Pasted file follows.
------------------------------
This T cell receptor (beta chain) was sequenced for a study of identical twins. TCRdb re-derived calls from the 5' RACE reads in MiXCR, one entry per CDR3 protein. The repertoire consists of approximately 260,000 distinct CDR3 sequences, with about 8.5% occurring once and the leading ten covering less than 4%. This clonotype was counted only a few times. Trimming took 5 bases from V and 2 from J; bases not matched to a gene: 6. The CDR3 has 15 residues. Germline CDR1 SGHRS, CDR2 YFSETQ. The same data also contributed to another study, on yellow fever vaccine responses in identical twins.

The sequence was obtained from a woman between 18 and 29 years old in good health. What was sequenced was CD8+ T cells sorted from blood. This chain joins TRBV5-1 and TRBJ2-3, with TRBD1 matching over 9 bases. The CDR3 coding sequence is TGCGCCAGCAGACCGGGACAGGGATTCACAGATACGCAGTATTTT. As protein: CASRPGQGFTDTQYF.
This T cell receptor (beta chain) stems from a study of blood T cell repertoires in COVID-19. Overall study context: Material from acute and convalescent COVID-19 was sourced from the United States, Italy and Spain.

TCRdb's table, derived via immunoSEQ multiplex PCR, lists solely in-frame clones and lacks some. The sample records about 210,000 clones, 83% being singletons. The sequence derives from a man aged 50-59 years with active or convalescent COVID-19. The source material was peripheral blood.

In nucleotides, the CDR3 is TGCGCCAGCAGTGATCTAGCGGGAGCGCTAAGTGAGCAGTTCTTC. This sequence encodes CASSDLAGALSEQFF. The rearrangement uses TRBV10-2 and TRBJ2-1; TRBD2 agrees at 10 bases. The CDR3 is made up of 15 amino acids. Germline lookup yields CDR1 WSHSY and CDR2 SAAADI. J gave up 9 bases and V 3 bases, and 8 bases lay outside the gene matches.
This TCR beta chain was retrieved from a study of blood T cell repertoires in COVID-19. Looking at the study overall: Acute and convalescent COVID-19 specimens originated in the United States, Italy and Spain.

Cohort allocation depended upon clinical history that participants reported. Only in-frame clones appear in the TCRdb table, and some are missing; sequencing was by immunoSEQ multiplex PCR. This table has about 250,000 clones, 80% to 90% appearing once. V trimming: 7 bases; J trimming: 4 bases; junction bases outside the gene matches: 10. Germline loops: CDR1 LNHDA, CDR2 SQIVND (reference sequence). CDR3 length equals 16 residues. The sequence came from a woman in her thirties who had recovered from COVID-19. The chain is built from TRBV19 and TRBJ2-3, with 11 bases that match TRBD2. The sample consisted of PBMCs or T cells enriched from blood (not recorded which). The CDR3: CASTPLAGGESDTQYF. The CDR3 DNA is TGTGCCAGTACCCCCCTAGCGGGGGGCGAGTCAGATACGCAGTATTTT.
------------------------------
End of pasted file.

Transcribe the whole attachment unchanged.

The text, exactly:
This T cell receptor (beta chain) was sequenced for a study of identical twins. TCRdb re-derived calls from the 5' RACE reads in MiXCR, one entry per CDR3 protein. The repertoire consists of approximately 260,000 distinct CDR3 sequences, with about 8.5% occurring once and the leading ten covering less than 4%. This clonotype was counted only a few times. Trimming took 5 bases from V and 2 from J; bases not matched to a gene: 6. The CDR3 has 15 residues. Germline CDR1 SGHRS, CDR2 YFSETQ. The same data also contributed to another study, on yellow fever vaccine responses in identical twins.

The sequence was obtained from a woman between 18 and 29 years old in good health. What was sequenced was CD8+ T cells sorted from blood. This chain joins TRBV5-1 and TRBJ2-3, with TRBD1 matching over 9 bases. The CDR3 coding sequence is TGCGCCAGCAGACCGGGACAGGGATTCACAGATACGCAGTATTTT. As protein: CASRPGQGFTDTQYF.
This T cell receptor (beta chain) stems from a study of blood T cell repertoires in COVID-19. Overall study context: Material from acute and convalescent COVID-19 was sourced from the United States, Italy and Spain.

TCRdb's table, derived via immunoSEQ multiplex PCR, lists solely in-frame clones and lacks some. The sample records about 210,000 clones, 83% being singletons. The sequence derives from a man aged 50-59 years with active or convalescent COVID-19. The source material was peripheral blood.

In nucleotides, the CDR3 is TGCGCCAGCAGTGATCTAGCGGGAGCGCTAAGTGAGCAGTTCTTC. This sequence encodes CASSDLAGALSEQFF. The rearrangement uses TRBV10-2 and TRBJ2-1; TRBD2 agrees at 10 bases. The CDR3 is made up of 15 amino acids. Germline lookup yields CDR1 WSHSY and CDR2 SAAADI. J gave up 9 bases and V 3 bases, and 8 bases lay outside the gene matches.
This TCR beta chain was retrieved from a study of blood T cell repertoires in COVID-19. Looking at the study overall: Acute and convalescent COVID-19 specimens originated in the United States, Italy and Spain.

Cohort allocation depended upon clinical history that participants reported. Only in-frame clones appear in the TCRdb table, and some are missing; sequencing was by immunoSEQ multiplex PCR. This table has about 250,000 clones, 80% to 90% appearing once. V trimming: 7 bases; J trimming: 4 bases; junction bases outside the gene matches: 10. Germline loops: CDR1 LNHDA, CDR2 SQIVND (reference sequence). CDR3 length equals 16 residues. The sequence came from a woman in her thirties who had recovered from COVID-19. The chain is built from TRBV19 and TRBJ2-3, with 11 bases that match TRBD2. The sample consisted of PBMCs or T cells enriched from blood (not recorded which). The CDR3: CASTPLAGGESDTQYF. The CDR3 DNA is TGTGCCAGTACCCCCCTAGCGGGGGGCGAGTCAGATACGCAGTATTTT.